Google ads is by far and away one of the biggest and most in-depth ad platforms on the planet. There are 5.6 BILLION searches on the platform each day. Using the Google Ads platform to display your website at the top of the search rankings is one of the best ways to get visitors to your website.
So, you have your business website up and running. It looks great and works well. It’s very easy for potential customers to buy from you and get in touch. But instead of the sounds of a cash register, you are hearing crickets.
Regardless of what product or service you are offering you need customers. You need a way to promote your business and gain the attention of potential customers.
It can be tough and takes a long time for you to start ranking high in Google’s search results. Luckily Google has provided a way for you to get to the top of these rankings. As well as other ways to promote your website and business, using their Ads platform.
Google Ads – Reaching Your Audience
You have created an amazing website. It’s a great way to introduce your products or services to customers. Trying to get visitors to your website can be a challenge. If you are willing to spend money and have a budget. Then running a Google Ads campaign is a great way to get your website in front of the right people.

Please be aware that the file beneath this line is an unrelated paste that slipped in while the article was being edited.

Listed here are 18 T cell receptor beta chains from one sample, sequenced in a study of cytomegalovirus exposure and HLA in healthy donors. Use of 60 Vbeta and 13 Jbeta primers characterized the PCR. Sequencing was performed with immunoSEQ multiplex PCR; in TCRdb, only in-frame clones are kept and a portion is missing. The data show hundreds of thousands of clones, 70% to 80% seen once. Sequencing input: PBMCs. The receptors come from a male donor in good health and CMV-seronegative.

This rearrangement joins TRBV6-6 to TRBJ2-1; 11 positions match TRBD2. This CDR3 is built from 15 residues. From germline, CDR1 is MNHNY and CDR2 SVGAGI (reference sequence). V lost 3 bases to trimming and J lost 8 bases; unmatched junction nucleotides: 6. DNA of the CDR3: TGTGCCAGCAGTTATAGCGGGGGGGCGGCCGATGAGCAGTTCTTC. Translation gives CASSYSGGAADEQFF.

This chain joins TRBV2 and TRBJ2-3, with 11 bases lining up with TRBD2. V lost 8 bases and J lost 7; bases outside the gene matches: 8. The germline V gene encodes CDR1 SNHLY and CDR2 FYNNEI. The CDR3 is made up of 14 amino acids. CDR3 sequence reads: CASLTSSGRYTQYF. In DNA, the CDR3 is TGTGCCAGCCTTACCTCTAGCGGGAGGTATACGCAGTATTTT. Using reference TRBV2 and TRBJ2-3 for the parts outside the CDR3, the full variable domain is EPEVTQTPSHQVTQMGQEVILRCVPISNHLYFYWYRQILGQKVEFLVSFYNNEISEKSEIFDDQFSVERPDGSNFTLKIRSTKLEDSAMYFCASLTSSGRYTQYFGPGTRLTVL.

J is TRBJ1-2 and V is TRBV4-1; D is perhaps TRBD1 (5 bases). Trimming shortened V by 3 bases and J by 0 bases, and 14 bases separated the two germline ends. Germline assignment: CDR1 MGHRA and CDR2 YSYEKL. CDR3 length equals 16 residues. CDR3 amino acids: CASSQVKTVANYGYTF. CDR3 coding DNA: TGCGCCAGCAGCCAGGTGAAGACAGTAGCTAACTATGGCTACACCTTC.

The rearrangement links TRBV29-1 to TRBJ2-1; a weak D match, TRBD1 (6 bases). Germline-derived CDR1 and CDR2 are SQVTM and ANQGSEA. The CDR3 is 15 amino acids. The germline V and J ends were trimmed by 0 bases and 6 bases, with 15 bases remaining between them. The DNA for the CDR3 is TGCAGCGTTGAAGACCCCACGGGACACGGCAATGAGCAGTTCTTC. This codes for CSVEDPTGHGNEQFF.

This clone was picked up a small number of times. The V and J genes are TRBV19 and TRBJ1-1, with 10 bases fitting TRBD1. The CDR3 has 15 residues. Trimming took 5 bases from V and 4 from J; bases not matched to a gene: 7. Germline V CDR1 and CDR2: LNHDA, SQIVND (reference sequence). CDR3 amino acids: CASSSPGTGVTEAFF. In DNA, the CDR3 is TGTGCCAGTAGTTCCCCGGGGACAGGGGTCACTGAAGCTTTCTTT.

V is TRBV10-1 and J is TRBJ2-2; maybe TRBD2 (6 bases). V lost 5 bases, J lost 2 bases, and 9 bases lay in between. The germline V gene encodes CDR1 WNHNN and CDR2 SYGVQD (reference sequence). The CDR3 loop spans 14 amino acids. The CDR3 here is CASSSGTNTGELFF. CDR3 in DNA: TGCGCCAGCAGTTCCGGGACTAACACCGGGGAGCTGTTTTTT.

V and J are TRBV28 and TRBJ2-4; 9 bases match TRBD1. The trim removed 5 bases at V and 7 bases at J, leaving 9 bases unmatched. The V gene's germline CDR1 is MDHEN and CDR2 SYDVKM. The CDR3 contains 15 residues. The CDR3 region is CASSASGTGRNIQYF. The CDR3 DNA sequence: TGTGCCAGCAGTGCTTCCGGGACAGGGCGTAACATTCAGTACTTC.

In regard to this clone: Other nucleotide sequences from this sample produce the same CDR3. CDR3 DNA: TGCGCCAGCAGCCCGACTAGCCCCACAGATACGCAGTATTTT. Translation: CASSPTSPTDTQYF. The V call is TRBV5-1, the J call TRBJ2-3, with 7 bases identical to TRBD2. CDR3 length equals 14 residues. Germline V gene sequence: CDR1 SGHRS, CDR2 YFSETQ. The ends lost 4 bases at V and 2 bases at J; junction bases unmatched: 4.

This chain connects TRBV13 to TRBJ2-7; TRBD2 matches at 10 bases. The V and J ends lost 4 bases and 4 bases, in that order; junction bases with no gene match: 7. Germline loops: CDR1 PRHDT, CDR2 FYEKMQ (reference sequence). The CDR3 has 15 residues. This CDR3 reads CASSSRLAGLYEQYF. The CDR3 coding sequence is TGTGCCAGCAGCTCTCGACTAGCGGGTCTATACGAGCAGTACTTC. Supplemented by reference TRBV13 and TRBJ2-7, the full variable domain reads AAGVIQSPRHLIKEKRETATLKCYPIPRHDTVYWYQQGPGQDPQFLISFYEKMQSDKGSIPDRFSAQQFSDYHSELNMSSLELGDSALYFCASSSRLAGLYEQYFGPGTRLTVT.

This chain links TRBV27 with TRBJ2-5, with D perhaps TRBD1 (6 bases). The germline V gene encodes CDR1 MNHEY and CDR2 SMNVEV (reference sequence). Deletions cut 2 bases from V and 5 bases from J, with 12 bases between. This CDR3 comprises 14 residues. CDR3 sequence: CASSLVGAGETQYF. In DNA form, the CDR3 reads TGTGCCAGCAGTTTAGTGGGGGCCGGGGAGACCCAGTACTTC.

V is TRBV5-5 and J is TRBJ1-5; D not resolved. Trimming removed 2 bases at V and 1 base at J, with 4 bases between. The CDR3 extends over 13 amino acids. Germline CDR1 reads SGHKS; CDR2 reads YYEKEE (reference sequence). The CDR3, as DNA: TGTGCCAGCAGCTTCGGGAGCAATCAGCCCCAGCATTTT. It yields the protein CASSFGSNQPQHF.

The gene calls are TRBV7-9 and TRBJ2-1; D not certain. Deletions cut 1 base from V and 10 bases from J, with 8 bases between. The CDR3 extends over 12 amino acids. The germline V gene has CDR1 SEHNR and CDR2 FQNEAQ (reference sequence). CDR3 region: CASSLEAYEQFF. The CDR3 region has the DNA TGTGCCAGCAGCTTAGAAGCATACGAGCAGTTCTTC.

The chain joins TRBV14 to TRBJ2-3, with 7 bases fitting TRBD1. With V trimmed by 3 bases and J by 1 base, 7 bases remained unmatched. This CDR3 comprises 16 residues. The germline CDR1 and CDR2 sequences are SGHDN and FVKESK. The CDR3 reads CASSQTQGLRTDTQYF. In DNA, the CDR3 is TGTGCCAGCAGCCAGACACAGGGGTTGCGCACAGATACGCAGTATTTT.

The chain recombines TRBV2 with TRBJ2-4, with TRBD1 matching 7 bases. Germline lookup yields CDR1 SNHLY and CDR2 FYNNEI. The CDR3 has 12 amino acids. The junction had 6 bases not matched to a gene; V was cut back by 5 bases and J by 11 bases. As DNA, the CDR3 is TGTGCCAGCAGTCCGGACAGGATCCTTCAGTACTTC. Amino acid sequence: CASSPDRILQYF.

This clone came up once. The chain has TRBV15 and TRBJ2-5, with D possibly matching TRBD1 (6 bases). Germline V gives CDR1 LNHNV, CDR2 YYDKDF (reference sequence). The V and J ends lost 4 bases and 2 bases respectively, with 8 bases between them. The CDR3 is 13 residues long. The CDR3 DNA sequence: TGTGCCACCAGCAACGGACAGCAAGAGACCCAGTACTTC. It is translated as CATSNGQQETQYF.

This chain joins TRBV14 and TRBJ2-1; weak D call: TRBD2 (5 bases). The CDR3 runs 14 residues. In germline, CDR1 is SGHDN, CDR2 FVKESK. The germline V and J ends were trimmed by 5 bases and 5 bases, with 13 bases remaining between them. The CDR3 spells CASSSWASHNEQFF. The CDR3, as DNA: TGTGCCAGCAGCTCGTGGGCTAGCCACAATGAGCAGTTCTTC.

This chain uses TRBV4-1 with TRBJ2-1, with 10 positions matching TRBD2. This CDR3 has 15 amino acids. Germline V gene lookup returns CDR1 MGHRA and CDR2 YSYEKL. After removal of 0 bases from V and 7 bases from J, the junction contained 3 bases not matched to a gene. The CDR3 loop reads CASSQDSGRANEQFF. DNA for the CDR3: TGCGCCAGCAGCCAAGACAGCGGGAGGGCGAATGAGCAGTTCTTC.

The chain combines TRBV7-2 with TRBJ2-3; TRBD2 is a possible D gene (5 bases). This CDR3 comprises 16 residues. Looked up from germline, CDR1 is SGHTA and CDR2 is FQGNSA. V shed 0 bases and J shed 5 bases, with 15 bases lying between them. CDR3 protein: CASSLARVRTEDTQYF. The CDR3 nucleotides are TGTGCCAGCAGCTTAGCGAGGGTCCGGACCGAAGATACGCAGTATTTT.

There is a variety of different ads that you can run using the Google Ads platform. I won’t go into detail about the type of ads in this post. I’m going to focus on the Google Ads metrics that you can review, no matter what sorts of ads you’re running.
Regardless of what product or service you are offering you need customers. You need a way to promote your business and gain the attention of potential customers. Google Ads solves this problem for you, but how do you know if your ad campaign is working or not?
This is where Elementary Analytics comes in. You need to focus on the key overarching metrics. Helping you see which ads are driving the most traffic and getting conversions. So you can optimize these ads and test your messaging. In turn, increasing sales from your website.
Top 5 Google Ads Metrics To Track
Your website has been up and running for a good few months now. You have a number of products and services that you want to promote. You have created a marketing plan, identified who your customers are, and what problems you can solve for them. Then tailored your message to show people how you can help them.